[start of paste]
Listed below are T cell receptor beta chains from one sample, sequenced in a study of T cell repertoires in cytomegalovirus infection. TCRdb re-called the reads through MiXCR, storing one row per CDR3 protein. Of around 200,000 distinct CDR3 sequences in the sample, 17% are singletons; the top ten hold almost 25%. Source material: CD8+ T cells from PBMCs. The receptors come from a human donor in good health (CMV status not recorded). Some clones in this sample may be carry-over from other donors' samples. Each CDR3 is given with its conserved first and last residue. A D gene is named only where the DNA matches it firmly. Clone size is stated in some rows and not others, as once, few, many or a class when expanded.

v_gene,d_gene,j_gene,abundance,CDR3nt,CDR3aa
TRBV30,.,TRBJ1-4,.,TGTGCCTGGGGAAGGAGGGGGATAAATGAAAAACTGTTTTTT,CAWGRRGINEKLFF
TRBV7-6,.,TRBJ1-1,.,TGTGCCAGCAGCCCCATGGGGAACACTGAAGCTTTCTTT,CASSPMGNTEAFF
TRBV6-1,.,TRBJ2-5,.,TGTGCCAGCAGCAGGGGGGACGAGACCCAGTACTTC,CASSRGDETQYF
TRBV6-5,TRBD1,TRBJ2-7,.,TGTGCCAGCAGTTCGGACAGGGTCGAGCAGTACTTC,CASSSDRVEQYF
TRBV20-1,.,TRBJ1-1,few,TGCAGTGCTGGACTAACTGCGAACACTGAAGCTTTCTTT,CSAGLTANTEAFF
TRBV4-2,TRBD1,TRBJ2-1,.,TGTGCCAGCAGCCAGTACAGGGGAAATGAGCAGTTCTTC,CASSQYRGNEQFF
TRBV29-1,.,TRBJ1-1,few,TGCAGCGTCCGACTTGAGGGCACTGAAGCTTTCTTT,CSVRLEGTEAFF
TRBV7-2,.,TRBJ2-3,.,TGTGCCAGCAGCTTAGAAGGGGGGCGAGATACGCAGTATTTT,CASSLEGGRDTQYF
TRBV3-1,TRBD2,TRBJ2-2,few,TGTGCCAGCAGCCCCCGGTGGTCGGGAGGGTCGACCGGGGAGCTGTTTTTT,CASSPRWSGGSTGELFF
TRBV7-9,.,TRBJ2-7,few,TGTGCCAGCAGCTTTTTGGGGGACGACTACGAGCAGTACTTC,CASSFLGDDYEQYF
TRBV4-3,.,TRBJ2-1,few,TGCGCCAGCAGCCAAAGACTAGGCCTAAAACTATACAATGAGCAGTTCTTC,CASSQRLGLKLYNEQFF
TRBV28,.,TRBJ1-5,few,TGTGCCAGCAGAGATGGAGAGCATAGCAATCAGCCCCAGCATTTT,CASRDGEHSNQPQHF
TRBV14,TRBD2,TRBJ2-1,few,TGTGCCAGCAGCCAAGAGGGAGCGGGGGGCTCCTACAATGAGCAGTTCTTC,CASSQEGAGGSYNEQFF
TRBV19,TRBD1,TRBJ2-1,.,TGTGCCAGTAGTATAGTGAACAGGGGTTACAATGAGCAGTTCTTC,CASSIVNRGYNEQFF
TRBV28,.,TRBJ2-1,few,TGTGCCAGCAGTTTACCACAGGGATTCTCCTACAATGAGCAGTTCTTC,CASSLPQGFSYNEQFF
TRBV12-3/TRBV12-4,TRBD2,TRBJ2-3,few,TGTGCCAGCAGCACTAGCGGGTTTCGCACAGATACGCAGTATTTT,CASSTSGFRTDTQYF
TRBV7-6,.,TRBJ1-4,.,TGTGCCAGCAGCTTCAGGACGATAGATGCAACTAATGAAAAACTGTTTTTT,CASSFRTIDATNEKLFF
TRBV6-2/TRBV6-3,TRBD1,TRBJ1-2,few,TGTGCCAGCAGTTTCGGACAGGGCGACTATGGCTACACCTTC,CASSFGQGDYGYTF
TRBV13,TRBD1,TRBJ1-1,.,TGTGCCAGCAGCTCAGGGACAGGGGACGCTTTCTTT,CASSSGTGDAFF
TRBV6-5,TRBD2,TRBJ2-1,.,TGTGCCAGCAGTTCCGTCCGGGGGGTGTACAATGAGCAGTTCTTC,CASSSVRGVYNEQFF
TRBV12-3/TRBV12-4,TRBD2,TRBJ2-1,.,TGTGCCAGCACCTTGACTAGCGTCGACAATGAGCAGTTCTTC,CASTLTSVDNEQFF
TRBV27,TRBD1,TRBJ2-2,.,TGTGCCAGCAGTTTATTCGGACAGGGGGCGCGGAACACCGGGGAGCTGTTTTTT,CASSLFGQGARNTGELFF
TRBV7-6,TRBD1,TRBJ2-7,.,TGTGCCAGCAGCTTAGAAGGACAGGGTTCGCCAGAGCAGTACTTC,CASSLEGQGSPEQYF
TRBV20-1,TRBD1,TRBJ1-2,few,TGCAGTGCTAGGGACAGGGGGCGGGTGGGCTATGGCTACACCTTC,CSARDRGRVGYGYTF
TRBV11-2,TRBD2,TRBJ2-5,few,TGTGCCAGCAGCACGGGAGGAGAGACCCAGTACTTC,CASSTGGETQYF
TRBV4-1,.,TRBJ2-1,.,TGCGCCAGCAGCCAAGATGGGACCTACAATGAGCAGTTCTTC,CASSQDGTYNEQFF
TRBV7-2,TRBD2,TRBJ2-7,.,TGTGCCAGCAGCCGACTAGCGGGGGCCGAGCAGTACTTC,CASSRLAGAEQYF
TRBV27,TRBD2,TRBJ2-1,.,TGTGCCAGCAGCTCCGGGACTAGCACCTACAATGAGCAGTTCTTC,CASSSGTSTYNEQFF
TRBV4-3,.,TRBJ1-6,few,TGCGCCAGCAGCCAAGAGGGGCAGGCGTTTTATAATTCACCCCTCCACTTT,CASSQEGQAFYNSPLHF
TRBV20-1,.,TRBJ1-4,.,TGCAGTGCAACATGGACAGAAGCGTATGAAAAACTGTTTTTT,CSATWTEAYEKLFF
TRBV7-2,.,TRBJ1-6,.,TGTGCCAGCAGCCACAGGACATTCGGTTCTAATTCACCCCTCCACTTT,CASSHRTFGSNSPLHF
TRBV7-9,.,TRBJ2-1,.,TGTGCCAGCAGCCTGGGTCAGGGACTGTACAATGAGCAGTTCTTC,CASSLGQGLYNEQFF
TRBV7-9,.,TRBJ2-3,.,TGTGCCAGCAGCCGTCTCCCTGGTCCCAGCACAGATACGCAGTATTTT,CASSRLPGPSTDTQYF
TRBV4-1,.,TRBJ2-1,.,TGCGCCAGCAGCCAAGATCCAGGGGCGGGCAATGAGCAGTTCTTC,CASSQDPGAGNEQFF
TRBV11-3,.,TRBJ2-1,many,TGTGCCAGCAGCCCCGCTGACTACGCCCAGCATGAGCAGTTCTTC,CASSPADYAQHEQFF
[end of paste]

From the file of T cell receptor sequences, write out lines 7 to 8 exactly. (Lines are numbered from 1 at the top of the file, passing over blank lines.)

TRBV20-1,.,TRBJ1-1,few,TGCAGTGCTGGACTAACTGCGAACACTGAAGCTTTCTTT,CSAGLTANTEAFF
TRBV4-2,TRBD1,TRBJ2-1,.,TGTGCCAGCAGCCAGTACAGGGGAAATGAGCAGTTCTTC,CASSQYRGNEQFF